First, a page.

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   Chapter 2 No.2

Aunt Rachel / A Rustic Sentimental Comedy By David Christie Murray Characters: 21664

Updated: 2017-12-01 00:03


The Earl of Barfield stood at the lodge gate on a summer afternoon attired in a wondrously old-fashioned suit of white kerseymere and a peaked cap. He was a withered old gentleman, with red-rimmed eyes, broad cheek-bones, and a projecting chin. He had a very sharp nose, and his close-cropped hair was of a harsh, sandy tone and texture. He was altogether a rather ferret-like old man, but he had, nevertheless, a certain air of dignity and breeding which forbade the least observant to take him for anything but a gentleman. His clothes, otherwise spotless, were disfigured by a trail of snuff which ran lightly along all projecting wrinkles from his right knee to his right shoulder. This trail was accentuated in the region of his right-hand waistcoat pocket, where his lordship kept his snuff loose for convenience' sake. He was over eighty, and his head nodded and shook involuntarily with the palsy of old age, but his figure was still fairly upright, and seemed to promise an activity unusual for his years. He rested one hand on the rung of a ladder which leaned against the wall beside him, and glanced up and down the road with an air of impatience. On the ground at his feet lay a billhook and a hand-saw, and once or twice he stirred these with his foot, or made a movement with his disengaged right hand as if he were using one of them.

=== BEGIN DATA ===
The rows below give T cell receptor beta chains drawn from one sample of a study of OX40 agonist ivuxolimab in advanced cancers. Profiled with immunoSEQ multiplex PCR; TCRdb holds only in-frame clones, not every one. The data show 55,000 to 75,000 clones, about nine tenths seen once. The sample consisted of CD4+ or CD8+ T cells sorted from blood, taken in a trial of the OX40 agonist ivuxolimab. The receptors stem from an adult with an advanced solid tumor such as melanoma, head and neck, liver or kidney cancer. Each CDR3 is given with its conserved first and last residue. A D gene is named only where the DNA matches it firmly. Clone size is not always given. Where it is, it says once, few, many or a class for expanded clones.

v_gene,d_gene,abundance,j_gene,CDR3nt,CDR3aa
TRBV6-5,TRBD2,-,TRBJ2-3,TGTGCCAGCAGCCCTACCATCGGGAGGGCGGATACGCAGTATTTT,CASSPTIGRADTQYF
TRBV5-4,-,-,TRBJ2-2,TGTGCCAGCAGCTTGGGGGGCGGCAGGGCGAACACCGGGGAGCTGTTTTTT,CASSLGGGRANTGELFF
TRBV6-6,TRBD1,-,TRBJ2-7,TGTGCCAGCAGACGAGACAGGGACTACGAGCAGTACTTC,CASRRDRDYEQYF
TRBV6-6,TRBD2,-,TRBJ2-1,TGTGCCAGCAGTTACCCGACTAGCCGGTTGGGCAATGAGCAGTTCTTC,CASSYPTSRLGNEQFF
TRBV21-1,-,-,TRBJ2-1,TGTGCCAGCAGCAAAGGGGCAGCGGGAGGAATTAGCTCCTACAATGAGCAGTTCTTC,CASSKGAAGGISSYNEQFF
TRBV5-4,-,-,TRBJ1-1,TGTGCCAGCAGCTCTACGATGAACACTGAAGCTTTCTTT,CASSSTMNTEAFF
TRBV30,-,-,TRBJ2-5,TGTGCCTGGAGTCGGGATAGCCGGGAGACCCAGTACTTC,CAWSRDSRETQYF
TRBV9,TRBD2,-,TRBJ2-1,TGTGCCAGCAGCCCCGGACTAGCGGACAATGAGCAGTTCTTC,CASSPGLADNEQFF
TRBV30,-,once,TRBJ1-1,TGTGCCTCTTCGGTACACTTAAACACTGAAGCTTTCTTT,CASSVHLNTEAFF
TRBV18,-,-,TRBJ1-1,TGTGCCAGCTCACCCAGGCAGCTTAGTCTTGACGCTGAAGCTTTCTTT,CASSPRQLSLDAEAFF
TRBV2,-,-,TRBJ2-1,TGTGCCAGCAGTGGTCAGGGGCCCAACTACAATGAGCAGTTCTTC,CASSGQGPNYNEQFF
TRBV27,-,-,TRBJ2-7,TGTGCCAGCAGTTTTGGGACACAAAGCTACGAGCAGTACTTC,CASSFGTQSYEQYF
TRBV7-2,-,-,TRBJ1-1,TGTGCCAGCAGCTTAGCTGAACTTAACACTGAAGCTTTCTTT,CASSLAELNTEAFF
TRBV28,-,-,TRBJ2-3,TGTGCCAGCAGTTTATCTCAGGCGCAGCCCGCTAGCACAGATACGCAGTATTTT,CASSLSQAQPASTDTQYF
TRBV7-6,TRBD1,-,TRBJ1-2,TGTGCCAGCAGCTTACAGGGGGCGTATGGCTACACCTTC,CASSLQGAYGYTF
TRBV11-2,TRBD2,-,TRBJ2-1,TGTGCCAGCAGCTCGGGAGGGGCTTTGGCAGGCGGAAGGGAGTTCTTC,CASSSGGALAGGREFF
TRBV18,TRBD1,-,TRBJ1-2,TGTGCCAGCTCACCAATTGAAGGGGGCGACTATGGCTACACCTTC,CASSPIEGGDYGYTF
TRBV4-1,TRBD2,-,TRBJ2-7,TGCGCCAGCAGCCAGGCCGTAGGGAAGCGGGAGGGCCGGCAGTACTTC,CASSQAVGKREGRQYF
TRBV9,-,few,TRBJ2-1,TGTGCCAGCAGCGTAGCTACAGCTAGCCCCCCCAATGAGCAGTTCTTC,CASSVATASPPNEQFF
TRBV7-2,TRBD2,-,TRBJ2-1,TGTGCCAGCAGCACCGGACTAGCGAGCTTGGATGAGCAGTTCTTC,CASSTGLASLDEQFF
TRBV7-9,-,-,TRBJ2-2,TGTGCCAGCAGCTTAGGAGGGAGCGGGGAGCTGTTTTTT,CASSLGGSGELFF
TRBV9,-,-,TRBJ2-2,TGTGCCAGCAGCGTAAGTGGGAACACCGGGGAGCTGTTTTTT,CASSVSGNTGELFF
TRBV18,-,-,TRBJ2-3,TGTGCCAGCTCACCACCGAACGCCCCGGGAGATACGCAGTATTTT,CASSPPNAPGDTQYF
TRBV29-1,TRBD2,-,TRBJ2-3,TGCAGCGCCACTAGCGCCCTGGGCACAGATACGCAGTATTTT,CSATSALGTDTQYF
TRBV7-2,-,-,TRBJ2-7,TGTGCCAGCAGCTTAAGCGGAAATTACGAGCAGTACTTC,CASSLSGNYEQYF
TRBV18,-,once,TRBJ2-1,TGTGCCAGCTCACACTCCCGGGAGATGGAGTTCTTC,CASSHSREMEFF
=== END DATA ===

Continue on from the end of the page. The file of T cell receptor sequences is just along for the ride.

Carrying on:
When he had stood there some ten minutes in growing impatience, a young gentleman came sauntering down the drive smoking a cigar. Times change, and nowadays a young man attired after his fashion would be laughable, but for his day he looked all over like a lady-killer, from his tasselled French cap to his pointed patent leathers. Behind him walked a valet, carrying a brass-bound mahogany box, a clumsy easel, and a camp-stool.

"Going painting again, Ferdinand?" said his lordship, in a tone of some little scorn and irritation.

"Yes," said Ferdinand, rather idly, "I am going painting. Your man hasn't arrived yet?" He cast a glance of lazy amusement at the ladder and at the tools that lay at its feet.

"No," returned his lordship, irritably. "Worthless scoundrel. Ah! here he comes. Go away. Go away. Go and paint. Go and paint."

The young gentleman lifted his cap and sauntered on, turning once or twice to look at his lordship and a queer lop-sided figure shambling rapidly towards him.

"Joseph Beaker," said the Earl of Barfield, shaking his hand at the lop-sided man, "you are late again. I have been waiting ten minutes."